Space-age carbonfibre van body means more payload, less fuel

  • High-tech grocery delivery body made from CF and recycled bottles
  • Claims to be able to save up to £2,400 in fuel per vehicle each year
  • What's more, the lighter bodywork can boost payload by up to 50%

With the majority of the country on strict orders to stay home whenever possible, it’s not surprising that grocery delivery services are proving incredibly popular.

Perhaps that’s why Coventry-based Penso has chosen now to reveal its latest high-tech innovation – an ultra-lightweight van body for 3.5-tonne delivery vehicles.

The innovative part? It’s made from carbonfibre and recycled plastic bottles, bringing huge weight savings and promising to improve fuel consumption.

Penso Blue Ocean delivery van body pods

Built on a new robotised production line at the firm’s Coventry factory, the ‘Blue Ocean’ delivery pods are made from a blend of carbonfibre and recycled plastic and claim to be able to boost payload by up to 50% compared to existing aluminium or fibreglass bodies.

Penso van bodybuilding factory, Coventry

Penso’s not exactly a well-known name but it’s got quite an interesting – and varied – portfolio under its belt.

It builds Mercedes-Benz Vito taxis for London, doors for tube carriages on certain London Underground lines, as well as prototype body panels and mechanisms for the Spyker C8 Aileron Spyder – a bespoke premium sports car.

What’s so special about these pods?

It’s all in the construction – they’re made of composite materials including carbonfibre, known for its lightness and extreme strength. There’s a reason many of the world’s most exotic and powerful supercars (not to mention F1 racing cars) use carbonfibre extensively in their construction.

Earlier carbonfibre production methods were time and cost-intensive, but by press-forming panels using heated dies, Penso’s bought production time down from more than three hours to just 10 minutes.

The main advantage, however, is a reduction in weight. Penso reckons that its refrigerated pods for grocery delivery are around 400kg lighter than competitors, bringing with them an increase in payload of up to 50% and a big improvement in fuel consumption when unladen.

Penso van body, outside factory

There are other clever design touches, too. By basing their initial units on front-wheel drive version of the Mercedes-Benz Sprinter when most traditional rivals use rear-wheel drive models,Penso’s been able to lower the floor – and, by extension, the roofline.

This allows even the top storage racks to be accessed by anyone from around 5ft 4in tall without the need for steps, saving time and reducing the risk of injury from overstretching.

Better yet, the lowered roofline now sits almost flush with the cab roof, which helps aerodynamics and further aids fuel economy.

Do all these innovations add up to a cost saving?

Well, the pods aren’t out in force yet, so any numbers so far are based on Penso’s own testing. However, it claims that during testing it achieved an average fuel economy of 34.05mpg, compared with 24mpg for a rival refrigerator unit on the same route.

That alone could equate to a saving of up to £2,400 per vehicle per year in diesel costs.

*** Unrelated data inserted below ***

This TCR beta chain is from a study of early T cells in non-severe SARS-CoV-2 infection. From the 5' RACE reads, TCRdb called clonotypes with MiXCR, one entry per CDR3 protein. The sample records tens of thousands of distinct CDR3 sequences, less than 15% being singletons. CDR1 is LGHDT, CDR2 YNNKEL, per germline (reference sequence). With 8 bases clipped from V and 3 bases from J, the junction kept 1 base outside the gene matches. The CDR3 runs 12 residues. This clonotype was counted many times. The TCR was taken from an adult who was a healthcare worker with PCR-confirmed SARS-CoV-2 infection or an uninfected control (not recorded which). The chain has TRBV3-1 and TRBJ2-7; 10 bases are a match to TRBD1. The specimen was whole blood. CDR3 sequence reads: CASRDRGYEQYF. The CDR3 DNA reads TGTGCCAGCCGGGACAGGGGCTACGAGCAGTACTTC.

The increased payload will also save money – with 1,250kg of payload on offer compared to an average of 850kg for competitors, routes that previously demanded three trips can now be made in just two. That could mean more deliveries or fewer drivers required, and even further fuel savings.

Penso reckons the pods have a ten-year lifespan (backing that up with a ten-year structural warranty), and they can be easily migrated to a new vehicle once the underlying van has reached the end of its life.

Carbonfibre isn’t known for being the easiest thing to repair, but the company says that minor dings and dents can be fixed by any competent body shop, and panels can be replaced individually if larger damage is accumulated.

But what’s the cost of a Penso Blue Ocean carbonfibre van body?

Ah. That’s a potential sticking point. We say ‘potential’ because Penso wouldn’t tell us how much the units cost. They could in theory be cheaper than existing products… but that’s very optimistic.

Given carbonfibre is typically ten times the price of aluminium and 2.5 times the price of fibreglass, even with the reduced volume required due to its strength the Penso bodies will likely be more expensive to purchase than competitors.

Penso van body, outside factory

Penso did say that over the lifetime, operators could expect cost savings of up to £6,700 per vehicle, and that finance costs would be ‘comparative’ to competitors. We’ll hopefully find out some more concrete figures before too long.

Any other advantages?

Basing the first round of pods on a Mercedes Sprinter is undeniably a good thing. It’s one of our very favourite large vans and the existing diesel versions will be joined by an electric model before long, which Penso’s pods are fully compatible with.

The pods are also built from recycled materials – 5,000 plastic bottles go into the structural cores of each one, hence the ‘Blue Ocean’ name referring to ocean plastic waste. Penso claims 95% of it can be recycled again at the end-of-life.

We’ll see more of Penso’s delivery pods in coming weeks, as its first units have shipped to customers and will be on the roads very soon.

Also read:

>> Mercedes-Benz van conversions and the Sprinter Bodybuilding division

>> The Parkers guide to electric vans

>> Our full Mercedes-Benz Sprinter review

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